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This week we held one of our regular Business of Dance information sessions for dance artists, and this one was an introduction to pitching work to presenters. Here are a few of the key points which emerged. Our thanks to Mary-Louise Albert of the Chutzpah! Festival who joined our Executive Director Mirna Zagar to provide insights into how presenters work and what artists need to know when seeking to be programmed.
Do your research. Find out which presenters would realistically be interested in presenting your work. What kind of work do they show? How large is their venue? Find out what their programming process and timeline is: do they issue a call for submissions? How far ahead do they program? In Canada, the CanDance Network is a good place to start.
Build relationships. When first making contact with a presenter, keep it simple – don’t send your entire portfolio, but make sure you can explain briefly and clearly who you are and what you do. Respect the presenter’s time and show you have done your research.
Make it simple(r). Presenters receive a lot of submissions and they have plenty of good artists to choose from. A well-written description of the work, professional photos (not headshots!), links to online video clips, an up-to-date website with your tech rider, suggestions for which target audiences would respond to your work: all these can help distinguish your pitch from the rest, and show the presenter you are professional and serious about your work, and that you understand their concerns.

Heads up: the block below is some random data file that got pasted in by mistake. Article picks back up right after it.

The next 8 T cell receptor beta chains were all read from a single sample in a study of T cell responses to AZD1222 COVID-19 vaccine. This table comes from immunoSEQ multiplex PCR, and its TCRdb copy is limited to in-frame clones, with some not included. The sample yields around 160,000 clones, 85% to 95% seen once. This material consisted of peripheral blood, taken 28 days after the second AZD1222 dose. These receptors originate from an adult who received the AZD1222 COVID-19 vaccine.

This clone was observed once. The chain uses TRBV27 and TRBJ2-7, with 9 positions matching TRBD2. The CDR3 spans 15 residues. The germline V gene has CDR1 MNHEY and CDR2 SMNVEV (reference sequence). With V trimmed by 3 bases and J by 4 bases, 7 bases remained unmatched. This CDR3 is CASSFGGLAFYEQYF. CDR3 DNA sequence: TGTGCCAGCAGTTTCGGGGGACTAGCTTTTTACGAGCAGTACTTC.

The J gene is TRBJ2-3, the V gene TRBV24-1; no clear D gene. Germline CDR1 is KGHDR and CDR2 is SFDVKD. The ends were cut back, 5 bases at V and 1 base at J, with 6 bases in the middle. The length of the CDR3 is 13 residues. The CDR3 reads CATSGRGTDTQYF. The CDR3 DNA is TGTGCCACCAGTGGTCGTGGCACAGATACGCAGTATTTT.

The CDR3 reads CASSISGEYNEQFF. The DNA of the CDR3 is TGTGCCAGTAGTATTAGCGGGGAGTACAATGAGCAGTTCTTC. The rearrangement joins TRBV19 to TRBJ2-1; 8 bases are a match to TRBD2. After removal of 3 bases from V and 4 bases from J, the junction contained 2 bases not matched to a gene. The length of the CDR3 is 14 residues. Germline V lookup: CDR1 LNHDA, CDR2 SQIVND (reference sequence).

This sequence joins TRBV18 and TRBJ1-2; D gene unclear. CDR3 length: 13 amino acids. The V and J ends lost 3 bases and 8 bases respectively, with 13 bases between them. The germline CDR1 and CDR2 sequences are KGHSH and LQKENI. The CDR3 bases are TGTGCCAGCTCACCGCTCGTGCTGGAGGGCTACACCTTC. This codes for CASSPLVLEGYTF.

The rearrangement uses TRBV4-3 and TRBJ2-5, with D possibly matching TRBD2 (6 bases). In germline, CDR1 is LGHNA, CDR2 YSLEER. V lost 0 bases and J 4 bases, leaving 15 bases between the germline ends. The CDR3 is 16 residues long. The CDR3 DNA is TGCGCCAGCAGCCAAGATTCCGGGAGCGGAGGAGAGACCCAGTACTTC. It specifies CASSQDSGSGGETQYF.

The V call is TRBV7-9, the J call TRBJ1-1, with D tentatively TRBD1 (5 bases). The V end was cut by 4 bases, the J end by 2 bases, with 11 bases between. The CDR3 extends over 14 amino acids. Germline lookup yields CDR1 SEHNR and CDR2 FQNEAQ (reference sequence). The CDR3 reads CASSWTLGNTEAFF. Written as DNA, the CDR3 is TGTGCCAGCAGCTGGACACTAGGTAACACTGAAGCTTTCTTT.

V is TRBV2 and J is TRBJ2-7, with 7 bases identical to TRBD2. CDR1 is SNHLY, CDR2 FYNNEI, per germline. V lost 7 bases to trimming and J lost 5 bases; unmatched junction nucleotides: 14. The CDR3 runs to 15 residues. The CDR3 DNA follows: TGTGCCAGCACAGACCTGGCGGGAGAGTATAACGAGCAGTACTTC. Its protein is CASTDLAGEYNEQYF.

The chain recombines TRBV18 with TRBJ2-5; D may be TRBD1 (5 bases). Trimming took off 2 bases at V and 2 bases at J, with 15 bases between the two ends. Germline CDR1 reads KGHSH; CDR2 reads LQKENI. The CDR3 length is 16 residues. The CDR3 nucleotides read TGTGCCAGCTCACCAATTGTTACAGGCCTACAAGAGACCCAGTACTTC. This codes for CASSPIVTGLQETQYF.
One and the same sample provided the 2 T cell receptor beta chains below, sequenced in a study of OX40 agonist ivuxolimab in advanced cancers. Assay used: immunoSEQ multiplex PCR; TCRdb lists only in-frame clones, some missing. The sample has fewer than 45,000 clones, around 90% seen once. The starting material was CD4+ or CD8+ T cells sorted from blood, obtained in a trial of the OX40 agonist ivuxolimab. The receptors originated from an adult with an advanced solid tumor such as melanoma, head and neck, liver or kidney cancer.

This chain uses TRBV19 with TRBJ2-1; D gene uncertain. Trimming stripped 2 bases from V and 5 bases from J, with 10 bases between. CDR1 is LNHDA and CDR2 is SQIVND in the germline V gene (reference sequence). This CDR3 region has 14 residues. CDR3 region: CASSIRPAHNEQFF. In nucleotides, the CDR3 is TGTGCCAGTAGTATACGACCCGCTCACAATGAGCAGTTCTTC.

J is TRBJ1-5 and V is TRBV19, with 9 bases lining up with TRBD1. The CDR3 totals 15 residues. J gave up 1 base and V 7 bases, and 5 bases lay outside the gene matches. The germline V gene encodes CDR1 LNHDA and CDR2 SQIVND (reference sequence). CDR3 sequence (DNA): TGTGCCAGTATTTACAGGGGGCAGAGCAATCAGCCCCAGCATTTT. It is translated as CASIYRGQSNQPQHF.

Deliver on what you promise. Don’t change the work, the dancers or the technical requirements after a presenter has booked it. Nobody likes last-minute surprises. In addition to making good work, it’s important to be good to work with: if an artist is professional, pleasant and flexible to work with throughout an engagement, the presenter will share that with his/her peers. If they’re not, they will share that, too.
No does not necessarily mean never. Presenters may follow an artist for years before programming them, waiting until the work is ready artistically or the right opportunity for them appears. Try not to take it personally if you are turned down, presenters can’t program everybody: ask for feedback, and maintain the relationship.
It’s a partnership. Presenters and artists have a mutual interest in bringing audiences and art together, and this requires great commitment on both sides. Have honest conversations about fees and what you need to make the show happen, and be aware that the presenter is often operating within tight constraints.
If you have more tips you’d like to add, please leave them in the comments below!
The Business of Dance series continues throughout the season, and dance artists can book a one-to-one consultation with Dance Centre staff for specific help.
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